Dressings and sauces belong on the food. That's how the chef conceived the dish and that's how it should be served. If you order dressing and sauce on the side then you are changing the dish. I pay chefs to cook for me in their style. If I wanted to conceive the dish, I'd cook at home. "Sacrifice dessert"? Hmmm. The word sacrifice is bothersome to me. It's exactly what I want to avoid. It sounds like punishment. I tend to choose upscale restaurants where the portions are not too big--at least not since the economic "slow down". In fact, one of our favorite restaurants serves a three course meal for $35 and we don't walk away feeling stuffed at all. As for never finishing more than half....that's artificial to me. That goes against the teachings of intuitive and mindful eating. A person should eat until she's satisfied. Might be half or one quarter or the entire meal. Look for my article in Today's Dietitian in January on the topic of advice that dietitians give to people that might not be the best advice.

Selena Devries said...

The reason why I say never to finish more than half of your meal when you eat out is because most people have lost "mindful and intuitive" eating. They, typically, will finish whatever is put in front of them and do not pay attention as to how full they actually are getting. I say, as a general guideline, to eat half because typical restaurant servings are 2-3 times the size of a regular meal. In fine dining establishments, as you are describing, you are more than correct that the servings here, for the most part, reflect more appropriate servings. However, if this is your typical dinner, then a 3-course meal along with bread basket, glass of wine, dessert can well add up to 1000+ calories if you're not careful. I suggest either choosing the bread basket, wine, or dessert for when you regularly eat out (help to lower overall calorie content) and for special occasions enjoy all 3. Maybe sacrifice was the wrong word - compromise, exchange, give and take - I am not saying you need to make the sauces/dressings yourself, but asking for them on the side is a small request and does not drastically change the meal. It's the action of you pouring the amount on yourself, instead of the chef. Usually you really don't need as much as they give which is why I suggest that. But, if you really are against it, then I would suggest choosing foods that do not contain creamy sauces, deep fried, or laden with cheeses etc. As you are an R.D., I'm sure you know what the healthier alternatives would be.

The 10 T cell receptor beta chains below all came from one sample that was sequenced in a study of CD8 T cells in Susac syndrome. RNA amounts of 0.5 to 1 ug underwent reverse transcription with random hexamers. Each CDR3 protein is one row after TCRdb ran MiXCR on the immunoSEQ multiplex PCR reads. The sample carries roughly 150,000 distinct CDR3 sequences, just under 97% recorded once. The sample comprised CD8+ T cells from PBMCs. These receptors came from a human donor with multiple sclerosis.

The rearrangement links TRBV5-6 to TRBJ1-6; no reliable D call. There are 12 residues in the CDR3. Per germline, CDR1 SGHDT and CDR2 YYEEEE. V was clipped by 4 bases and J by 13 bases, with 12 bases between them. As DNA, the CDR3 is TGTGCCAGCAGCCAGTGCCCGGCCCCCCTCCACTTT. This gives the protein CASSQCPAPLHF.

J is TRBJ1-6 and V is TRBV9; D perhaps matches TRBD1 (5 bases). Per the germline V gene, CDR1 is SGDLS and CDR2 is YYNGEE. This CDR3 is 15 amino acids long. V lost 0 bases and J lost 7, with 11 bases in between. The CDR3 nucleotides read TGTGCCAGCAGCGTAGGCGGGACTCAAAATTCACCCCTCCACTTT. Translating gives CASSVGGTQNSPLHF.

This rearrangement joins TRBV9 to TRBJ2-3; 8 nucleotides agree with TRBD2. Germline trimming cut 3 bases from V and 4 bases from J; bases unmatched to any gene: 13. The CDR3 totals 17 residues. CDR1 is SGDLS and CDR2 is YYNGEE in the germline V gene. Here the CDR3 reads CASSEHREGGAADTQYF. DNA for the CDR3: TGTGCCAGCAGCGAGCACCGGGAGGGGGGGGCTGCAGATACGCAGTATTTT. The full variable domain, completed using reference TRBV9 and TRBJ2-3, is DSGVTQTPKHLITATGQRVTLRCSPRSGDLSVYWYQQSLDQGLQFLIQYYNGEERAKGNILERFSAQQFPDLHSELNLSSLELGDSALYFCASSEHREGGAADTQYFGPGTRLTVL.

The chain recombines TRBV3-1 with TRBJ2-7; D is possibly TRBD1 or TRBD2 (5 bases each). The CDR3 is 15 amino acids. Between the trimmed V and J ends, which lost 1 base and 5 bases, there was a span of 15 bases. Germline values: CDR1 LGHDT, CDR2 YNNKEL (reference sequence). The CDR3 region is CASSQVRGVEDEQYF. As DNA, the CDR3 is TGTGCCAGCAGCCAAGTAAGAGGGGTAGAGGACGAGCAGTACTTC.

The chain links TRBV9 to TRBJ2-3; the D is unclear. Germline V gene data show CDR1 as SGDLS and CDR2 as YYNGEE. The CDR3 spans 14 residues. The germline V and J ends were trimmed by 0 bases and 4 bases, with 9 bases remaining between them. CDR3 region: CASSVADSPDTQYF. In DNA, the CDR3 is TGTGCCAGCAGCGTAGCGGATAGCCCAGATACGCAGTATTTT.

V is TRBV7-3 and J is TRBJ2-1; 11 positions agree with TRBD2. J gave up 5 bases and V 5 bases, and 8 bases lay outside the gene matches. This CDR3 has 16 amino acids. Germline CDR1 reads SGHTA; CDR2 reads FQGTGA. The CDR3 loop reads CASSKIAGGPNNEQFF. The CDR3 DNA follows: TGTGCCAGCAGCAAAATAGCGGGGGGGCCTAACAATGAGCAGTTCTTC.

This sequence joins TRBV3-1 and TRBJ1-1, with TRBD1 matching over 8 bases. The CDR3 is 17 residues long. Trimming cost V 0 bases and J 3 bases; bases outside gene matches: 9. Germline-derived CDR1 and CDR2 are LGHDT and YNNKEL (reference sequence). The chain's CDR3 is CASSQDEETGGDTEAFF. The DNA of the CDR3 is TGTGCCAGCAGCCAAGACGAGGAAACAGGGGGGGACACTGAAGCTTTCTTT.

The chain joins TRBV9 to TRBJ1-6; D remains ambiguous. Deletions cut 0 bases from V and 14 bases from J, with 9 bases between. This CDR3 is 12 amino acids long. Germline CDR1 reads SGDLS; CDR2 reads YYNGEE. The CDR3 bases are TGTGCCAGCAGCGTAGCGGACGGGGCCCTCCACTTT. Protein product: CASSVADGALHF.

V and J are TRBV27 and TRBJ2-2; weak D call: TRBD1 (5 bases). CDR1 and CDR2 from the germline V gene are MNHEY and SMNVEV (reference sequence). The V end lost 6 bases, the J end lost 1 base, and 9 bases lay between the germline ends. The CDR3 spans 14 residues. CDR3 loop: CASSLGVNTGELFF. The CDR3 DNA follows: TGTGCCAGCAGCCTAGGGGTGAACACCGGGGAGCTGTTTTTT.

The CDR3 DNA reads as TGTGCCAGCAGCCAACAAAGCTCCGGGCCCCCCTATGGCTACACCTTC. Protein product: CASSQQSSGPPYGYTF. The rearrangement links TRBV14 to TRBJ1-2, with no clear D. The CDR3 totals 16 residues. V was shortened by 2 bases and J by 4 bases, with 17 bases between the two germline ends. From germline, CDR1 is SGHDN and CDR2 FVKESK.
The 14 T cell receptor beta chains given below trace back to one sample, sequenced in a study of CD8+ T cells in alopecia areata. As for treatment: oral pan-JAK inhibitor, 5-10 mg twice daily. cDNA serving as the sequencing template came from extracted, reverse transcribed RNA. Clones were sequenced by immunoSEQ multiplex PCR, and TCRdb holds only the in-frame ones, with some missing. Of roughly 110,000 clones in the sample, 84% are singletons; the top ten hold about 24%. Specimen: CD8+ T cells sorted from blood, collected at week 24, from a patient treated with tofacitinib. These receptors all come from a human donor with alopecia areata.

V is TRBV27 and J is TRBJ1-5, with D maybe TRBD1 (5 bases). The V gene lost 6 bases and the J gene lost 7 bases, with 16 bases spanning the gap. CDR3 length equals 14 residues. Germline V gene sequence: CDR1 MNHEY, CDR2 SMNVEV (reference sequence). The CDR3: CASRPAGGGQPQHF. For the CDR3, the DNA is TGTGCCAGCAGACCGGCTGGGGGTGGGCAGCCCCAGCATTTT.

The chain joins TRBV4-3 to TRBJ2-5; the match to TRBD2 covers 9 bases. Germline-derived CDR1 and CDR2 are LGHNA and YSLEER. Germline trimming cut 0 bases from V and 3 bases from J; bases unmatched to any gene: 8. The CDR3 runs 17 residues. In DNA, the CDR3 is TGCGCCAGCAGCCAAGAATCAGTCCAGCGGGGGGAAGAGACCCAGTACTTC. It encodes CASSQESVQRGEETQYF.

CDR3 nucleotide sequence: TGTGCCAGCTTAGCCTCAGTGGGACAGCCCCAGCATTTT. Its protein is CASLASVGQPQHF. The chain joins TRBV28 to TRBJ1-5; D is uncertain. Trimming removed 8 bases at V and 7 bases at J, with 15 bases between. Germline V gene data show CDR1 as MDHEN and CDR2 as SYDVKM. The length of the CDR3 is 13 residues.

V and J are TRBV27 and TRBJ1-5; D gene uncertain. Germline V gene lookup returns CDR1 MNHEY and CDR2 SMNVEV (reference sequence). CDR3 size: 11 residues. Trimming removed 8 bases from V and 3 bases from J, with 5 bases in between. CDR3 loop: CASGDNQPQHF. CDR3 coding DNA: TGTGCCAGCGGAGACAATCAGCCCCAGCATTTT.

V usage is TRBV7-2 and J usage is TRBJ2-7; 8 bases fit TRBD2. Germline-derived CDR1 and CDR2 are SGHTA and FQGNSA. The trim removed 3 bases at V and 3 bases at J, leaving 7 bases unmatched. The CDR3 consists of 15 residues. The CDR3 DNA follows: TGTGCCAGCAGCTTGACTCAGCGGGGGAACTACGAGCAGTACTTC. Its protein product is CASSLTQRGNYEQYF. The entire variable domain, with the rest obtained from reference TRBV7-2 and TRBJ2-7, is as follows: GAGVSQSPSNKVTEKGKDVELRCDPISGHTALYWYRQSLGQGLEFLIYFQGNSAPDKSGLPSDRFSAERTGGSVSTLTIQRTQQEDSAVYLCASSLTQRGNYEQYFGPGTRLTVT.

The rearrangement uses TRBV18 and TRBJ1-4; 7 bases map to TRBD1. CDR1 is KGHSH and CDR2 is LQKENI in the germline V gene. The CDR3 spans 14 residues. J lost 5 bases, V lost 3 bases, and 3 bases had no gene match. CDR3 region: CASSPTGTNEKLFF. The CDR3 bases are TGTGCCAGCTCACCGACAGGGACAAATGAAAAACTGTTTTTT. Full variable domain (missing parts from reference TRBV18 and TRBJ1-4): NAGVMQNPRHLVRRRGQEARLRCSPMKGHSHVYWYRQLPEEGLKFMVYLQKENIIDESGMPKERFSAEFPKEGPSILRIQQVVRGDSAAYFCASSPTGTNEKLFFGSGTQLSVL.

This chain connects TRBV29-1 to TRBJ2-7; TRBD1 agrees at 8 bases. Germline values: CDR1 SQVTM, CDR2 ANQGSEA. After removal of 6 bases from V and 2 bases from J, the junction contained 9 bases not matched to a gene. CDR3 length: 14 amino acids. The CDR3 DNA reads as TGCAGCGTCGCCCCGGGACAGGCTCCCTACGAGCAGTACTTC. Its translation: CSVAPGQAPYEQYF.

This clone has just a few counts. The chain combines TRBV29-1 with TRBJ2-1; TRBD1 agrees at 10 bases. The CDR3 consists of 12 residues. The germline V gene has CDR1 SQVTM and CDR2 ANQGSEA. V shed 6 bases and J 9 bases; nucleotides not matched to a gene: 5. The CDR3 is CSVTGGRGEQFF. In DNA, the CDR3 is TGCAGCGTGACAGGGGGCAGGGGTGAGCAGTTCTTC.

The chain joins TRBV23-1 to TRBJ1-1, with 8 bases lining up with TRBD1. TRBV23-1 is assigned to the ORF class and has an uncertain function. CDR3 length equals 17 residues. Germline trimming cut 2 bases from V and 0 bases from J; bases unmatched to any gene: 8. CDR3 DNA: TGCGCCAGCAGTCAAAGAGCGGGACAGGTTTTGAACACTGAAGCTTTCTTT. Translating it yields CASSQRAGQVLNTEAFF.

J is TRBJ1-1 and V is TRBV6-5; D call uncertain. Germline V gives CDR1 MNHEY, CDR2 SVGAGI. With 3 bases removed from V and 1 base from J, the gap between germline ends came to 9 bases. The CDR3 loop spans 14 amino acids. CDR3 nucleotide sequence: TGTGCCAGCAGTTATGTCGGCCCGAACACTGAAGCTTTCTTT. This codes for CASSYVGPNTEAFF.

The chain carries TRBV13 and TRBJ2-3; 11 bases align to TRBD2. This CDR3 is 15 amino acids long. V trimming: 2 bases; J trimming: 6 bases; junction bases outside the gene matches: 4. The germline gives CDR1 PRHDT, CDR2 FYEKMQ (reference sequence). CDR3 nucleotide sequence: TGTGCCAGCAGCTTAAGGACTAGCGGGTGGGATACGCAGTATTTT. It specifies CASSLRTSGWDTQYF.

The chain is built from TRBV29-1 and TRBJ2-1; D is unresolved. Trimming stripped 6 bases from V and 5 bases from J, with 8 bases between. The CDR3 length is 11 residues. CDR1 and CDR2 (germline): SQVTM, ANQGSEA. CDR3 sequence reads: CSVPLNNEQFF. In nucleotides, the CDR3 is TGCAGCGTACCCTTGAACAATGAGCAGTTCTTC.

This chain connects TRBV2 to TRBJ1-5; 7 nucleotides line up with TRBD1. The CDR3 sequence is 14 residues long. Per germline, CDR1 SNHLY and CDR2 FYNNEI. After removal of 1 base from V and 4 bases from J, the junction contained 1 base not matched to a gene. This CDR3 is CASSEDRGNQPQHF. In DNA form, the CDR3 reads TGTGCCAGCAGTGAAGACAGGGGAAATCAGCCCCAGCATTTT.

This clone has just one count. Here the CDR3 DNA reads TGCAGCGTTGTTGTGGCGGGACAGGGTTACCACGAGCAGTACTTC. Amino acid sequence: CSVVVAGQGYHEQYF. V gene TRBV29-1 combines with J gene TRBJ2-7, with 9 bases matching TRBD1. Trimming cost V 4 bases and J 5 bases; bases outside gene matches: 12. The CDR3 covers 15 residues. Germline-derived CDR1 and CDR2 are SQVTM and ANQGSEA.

Fatty Matty said...

Thank you for continuing to comment. This is great. Sorry to be so argumentative but I'm hoping that in the back and forth we'll discover something that wakes me up!!!